SHARM EL-SHEIK, Egypt, Oct. 17 (AP)--Israel's prime minister and the leader of the Palestinians agreed Tuesday to take ``immediate concrete measures'' to end violence in the Middle East, concluding a two-day emergency summit called to stop ongoing clashes that have killed more than 100 people and shattered prospects for a full Middle East peace agreement.

President Clinton announced the agreement and said the Israelis and Palestinians had agreed to consult with the United States within the next two weeks ``about how to move forward.''

Clinton called the participants in the summit together to hear his statement, but they said nothing before dispersing after more than 14 hours of talks.

``Both sides have agreed to issue public statements unequivocally calling for an end of violence,'' Clinton said. ``They also agreed to take immediate concrete measures to end the current confrontation, eliminate points of friction, ensure an end to violence and incitement, maintain calm and prevent reoccurrence of recent events.''

Clinton said both sides agreed to ``act immediately to return the situation to that which existed before the current crisis.''

The statement came as a dramatic closure to a conference that appeared hours earlier to end without any accord, or any steps to bring an end to the unrest that has shaken the region.

Meahwhile, the violence continued Tuesday.

Thousands of Palestinians chanting ``revenge, revenge'' on Tuesday laid to rest a 15-year-old boy shot by Israeli troops, and a Palestinian farmer was killed in what Arab witnesses said was a shooting attack by Jewish settlers.

In the Gaza Strip, hundreds of Palestinians settler threw stones and firebombs at an Israeli border crossing, drawing return fire that injured 10 demonstrators, including one who was in serious condition.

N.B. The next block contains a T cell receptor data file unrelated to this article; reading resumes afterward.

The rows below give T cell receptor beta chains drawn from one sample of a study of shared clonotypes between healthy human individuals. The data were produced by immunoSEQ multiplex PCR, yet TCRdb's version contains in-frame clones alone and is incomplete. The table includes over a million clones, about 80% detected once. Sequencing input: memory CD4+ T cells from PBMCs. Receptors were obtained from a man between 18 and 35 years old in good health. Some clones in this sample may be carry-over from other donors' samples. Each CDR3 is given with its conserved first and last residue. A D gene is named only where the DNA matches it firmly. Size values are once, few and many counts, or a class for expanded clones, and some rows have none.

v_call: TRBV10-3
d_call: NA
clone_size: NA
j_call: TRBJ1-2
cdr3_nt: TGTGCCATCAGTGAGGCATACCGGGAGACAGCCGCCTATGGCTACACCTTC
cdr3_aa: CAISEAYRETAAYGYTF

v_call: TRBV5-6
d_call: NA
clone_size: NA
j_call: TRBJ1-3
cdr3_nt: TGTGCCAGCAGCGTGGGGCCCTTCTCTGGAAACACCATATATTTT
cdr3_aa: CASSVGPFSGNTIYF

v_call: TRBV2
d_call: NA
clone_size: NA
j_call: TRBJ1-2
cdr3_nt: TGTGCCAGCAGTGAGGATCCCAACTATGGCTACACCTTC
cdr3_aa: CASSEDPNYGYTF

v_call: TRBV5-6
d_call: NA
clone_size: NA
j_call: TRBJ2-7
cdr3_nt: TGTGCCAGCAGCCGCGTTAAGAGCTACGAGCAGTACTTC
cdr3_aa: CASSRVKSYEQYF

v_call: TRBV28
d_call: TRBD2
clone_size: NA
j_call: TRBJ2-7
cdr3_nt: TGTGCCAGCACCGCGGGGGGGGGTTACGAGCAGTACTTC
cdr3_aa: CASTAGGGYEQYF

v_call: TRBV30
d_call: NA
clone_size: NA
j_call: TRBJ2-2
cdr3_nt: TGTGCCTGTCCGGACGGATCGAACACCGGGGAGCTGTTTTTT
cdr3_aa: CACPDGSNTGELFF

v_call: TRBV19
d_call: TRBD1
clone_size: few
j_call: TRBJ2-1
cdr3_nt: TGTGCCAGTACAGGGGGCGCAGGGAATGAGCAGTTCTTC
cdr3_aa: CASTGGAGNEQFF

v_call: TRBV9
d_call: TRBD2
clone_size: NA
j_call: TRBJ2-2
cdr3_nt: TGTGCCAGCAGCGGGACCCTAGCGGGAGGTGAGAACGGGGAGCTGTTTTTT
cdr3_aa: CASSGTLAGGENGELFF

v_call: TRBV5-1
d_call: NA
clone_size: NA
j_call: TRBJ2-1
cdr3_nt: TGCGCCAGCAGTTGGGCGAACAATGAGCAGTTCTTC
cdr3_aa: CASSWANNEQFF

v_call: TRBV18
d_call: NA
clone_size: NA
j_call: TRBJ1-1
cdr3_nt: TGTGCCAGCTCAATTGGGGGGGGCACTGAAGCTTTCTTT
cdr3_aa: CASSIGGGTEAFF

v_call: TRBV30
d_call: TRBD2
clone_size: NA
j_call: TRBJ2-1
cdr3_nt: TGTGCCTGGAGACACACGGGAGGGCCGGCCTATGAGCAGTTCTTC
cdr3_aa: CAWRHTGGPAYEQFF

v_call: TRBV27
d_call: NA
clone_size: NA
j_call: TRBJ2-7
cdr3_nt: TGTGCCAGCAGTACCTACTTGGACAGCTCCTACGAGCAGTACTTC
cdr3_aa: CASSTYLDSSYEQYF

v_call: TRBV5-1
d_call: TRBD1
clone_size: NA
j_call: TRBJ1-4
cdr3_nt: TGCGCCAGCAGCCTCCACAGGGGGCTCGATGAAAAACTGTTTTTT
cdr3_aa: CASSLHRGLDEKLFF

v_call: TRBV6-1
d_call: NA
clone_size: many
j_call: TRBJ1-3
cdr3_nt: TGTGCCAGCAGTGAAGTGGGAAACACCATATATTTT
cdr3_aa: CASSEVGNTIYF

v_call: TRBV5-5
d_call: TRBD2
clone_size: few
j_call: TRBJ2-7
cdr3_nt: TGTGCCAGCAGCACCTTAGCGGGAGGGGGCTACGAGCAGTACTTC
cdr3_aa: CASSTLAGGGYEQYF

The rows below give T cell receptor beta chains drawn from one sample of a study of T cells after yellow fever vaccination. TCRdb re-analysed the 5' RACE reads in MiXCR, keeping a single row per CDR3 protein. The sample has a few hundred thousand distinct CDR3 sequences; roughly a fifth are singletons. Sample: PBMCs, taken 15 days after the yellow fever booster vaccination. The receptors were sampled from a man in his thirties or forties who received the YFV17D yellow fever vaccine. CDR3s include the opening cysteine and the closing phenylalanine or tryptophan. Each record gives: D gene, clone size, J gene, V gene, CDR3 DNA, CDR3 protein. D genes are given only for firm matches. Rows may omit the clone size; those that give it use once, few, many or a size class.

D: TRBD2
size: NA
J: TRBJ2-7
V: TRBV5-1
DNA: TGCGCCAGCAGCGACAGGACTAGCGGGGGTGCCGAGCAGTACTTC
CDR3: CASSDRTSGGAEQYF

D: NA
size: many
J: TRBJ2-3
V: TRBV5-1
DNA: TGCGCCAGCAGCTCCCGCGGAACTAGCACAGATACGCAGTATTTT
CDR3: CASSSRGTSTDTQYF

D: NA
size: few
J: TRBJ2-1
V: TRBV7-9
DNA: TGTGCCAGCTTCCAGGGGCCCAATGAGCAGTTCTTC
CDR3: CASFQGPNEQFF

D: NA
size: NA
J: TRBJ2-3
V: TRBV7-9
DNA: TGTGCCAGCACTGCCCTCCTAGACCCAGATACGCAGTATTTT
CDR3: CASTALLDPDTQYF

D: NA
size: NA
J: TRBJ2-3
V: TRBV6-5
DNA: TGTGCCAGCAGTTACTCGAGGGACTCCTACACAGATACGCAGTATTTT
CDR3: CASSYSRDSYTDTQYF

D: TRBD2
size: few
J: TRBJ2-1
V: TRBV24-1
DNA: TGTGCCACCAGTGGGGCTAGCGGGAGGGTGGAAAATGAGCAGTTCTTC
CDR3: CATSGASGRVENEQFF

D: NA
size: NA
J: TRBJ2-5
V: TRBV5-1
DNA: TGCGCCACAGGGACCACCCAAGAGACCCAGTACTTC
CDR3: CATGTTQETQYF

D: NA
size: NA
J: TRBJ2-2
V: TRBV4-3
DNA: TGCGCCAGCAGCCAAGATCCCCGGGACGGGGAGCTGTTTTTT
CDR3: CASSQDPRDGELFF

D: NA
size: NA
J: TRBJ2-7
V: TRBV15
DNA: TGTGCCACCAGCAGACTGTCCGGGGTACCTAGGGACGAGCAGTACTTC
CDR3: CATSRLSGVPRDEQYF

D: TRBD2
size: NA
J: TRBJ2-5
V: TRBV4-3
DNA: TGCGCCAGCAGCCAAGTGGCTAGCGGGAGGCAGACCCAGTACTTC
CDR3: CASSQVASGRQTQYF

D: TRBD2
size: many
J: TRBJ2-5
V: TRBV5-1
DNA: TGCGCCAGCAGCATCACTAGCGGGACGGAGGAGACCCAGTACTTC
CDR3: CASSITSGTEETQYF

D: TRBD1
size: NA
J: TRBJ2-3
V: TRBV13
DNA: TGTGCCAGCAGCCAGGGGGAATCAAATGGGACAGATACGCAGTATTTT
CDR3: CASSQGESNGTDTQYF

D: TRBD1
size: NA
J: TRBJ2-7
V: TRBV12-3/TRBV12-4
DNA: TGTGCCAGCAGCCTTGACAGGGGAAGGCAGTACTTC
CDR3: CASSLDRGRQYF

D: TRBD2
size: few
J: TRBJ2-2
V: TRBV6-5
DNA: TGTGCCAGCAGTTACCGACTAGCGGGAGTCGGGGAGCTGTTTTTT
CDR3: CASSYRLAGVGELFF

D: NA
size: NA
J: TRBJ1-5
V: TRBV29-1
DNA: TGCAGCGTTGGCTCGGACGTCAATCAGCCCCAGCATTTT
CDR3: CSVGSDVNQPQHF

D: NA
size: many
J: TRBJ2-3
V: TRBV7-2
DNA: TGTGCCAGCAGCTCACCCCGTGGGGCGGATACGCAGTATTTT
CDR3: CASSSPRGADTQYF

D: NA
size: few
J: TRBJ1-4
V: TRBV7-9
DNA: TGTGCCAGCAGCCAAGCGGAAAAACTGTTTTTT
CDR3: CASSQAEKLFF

In all, more than 100 people have been killed in 20 days of clashes, the vast majority Palestinians.

About 150 Palestinians from the West Bank village of Beit Furik were picking olives in their fields Tuesday morning when four armed men from the nearby Jewish settlement of Itamar opened fire from M-16 assault rifles, Palestinian witnesses said.

Yehoshua Mor-Yosef, a settler spokesman, said the farmers attacked the Itamar residents with knives and iron bars, and that the settlers fired warning shots in the air before aiming at the Palestinians.

Farmer Farid Nasrara, 28, was killed by a shot in the abdomen, according to doctors at a hospital in the nearby Palestinian town of Nablus. Three other villagers were injured, including Khaled Issa, 34, who was wounded in the leg, and his cousin Hamdi, 42, who was hit in the back. Hamdi Issa said shots penetrated a sack of olives he was carrying on his back at the time.

The Israeli police and army said they were investigating.

At the Erez Crossing between Israel and the Gaza Strip, several hundred Palestinians hurled stones and firebombs at Israeli troops manning the checkpoint.

The Israeli army said a sniper shot at a demonstrator hurling a firebomb and injured him in the leg. The army said troops are under orders to shoot live rounds at firebomb-throwers. Israel considers firebombs a threat to the lives of soldiers, the army said.

Ninth-grader Muayed Darwish, 15, was throwing a firebomb at an Israeli enclave in the West Bank town of Bethlehem on Monday when he was shot and killed by a bullet in the head.

Thousands of mourners on Tuesday gathered in Bethlehem's Manger Square--bordering the Church of the Nativity where tradition says Jesus was born--to join Darwish' funeral procession.

Some mourners yelled, ``No to Sharm el-Sheik, yes to armed struggle.''

Mourner Khalil Azea, 17, took two bullets from his left pocket. ``That's what the Israelis understand and that's what we will fight for,'' he said. ``We don't believe in peace anymore.''

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